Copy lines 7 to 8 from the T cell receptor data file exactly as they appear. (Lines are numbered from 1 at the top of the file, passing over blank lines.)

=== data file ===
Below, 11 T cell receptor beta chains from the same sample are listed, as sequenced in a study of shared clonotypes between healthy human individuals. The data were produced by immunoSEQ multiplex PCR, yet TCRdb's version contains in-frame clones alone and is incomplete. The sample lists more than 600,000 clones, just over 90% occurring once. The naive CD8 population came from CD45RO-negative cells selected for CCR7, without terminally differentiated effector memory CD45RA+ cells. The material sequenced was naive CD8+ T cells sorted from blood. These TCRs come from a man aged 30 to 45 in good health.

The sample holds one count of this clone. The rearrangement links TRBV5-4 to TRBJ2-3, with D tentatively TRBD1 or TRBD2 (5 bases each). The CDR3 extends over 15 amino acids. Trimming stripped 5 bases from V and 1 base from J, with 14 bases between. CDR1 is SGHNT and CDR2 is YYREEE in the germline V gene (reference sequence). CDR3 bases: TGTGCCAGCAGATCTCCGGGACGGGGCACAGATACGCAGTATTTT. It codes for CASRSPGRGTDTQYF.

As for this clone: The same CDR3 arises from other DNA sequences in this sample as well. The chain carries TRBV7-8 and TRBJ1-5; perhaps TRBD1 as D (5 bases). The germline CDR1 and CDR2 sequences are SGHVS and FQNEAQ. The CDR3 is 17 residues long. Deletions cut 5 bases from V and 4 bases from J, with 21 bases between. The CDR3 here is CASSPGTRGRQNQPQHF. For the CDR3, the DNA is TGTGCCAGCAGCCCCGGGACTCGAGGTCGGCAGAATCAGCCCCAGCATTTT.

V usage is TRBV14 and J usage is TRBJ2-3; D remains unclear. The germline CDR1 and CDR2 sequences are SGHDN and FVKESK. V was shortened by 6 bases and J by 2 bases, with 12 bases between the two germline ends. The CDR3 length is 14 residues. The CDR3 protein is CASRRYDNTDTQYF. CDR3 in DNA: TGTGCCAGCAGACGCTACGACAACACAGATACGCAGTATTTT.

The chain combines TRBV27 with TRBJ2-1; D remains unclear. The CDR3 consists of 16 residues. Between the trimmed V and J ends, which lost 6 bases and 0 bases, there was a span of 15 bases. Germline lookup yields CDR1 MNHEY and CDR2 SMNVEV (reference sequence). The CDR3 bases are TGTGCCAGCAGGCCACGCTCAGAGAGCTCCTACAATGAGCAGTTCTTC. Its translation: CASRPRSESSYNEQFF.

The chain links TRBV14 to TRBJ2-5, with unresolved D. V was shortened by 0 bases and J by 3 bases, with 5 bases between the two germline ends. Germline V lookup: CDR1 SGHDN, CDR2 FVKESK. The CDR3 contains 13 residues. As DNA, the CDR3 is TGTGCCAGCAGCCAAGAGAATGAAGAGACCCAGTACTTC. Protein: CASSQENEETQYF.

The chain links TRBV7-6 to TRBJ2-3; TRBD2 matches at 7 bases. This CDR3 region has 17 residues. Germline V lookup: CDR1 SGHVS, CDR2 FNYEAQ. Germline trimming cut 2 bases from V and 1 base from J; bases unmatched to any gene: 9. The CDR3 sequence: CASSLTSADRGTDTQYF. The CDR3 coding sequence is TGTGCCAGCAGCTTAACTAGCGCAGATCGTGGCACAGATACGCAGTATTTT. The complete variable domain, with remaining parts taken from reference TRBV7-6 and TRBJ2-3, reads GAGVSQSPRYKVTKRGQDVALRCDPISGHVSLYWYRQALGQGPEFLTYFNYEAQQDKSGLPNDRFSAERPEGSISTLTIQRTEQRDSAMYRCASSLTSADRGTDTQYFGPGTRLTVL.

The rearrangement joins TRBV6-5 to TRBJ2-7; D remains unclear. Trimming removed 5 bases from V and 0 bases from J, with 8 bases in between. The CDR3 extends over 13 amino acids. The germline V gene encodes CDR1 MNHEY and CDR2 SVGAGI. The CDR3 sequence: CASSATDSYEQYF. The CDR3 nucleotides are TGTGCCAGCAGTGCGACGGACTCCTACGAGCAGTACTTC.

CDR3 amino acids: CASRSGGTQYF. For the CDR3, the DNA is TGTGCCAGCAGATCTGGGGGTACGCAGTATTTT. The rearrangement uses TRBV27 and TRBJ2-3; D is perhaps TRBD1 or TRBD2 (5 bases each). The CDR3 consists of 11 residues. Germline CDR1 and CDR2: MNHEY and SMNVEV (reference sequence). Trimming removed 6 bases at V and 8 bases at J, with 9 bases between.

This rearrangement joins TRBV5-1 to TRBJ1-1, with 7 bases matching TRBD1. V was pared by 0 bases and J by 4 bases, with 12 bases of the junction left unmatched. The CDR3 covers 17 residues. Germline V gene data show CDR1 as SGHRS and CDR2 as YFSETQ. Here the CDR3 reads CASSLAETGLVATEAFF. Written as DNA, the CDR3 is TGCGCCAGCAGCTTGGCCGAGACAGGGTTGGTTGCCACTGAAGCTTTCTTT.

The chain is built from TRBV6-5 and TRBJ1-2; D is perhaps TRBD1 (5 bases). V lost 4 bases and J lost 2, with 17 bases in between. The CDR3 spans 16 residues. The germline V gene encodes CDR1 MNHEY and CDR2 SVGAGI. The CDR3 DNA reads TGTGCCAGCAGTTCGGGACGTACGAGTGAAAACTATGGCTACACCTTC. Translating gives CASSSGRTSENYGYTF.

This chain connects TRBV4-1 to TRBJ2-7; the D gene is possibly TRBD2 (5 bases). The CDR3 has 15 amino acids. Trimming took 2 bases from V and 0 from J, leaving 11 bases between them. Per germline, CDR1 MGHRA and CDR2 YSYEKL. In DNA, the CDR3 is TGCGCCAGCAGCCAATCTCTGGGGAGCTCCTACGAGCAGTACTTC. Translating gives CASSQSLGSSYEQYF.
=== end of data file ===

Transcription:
The chain links TRBV7-6 to TRBJ2-3; TRBD2 matches at 7 bases. This CDR3 region has 17 residues. Germline V lookup: CDR1 SGHVS, CDR2 FNYEAQ. Germline trimming cut 2 bases from V and 1 base from J; bases unmatched to any gene: 9. The CDR3 sequence: CASSLTSADRGTDTQYF. The CDR3 coding sequence is TGTGCCAGCAGCTTAACTAGCGCAGATCGTGGCACAGATACGCAGTATTTT. The complete variable domain, with remaining parts taken from reference TRBV7-6 and TRBJ2-3, reads GAGVSQSPRYKVTKRGQDVALRCDPISGHVSLYWYRQALGQGPEFLTYFNYEAQQDKSGLPNDRFSAERPEGSISTLTIQRTEQRDSAMYRCASSLTSADRGTDTQYFGPGTRLTVL.

The rearrangement joins TRBV6-5 to TRBJ2-7; D remains unclear. Trimming removed 5 bases from V and 0 bases from J, with 8 bases in between. The CDR3 extends over 13 amino acids. The germline V gene encodes CDR1 MNHEY and CDR2 SVGAGI. The CDR3 sequence: CASSATDSYEQYF. The CDR3 nucleotides are TGTGCCAGCAGTGCGACGGACTCCTACGAGCAGTACTTC.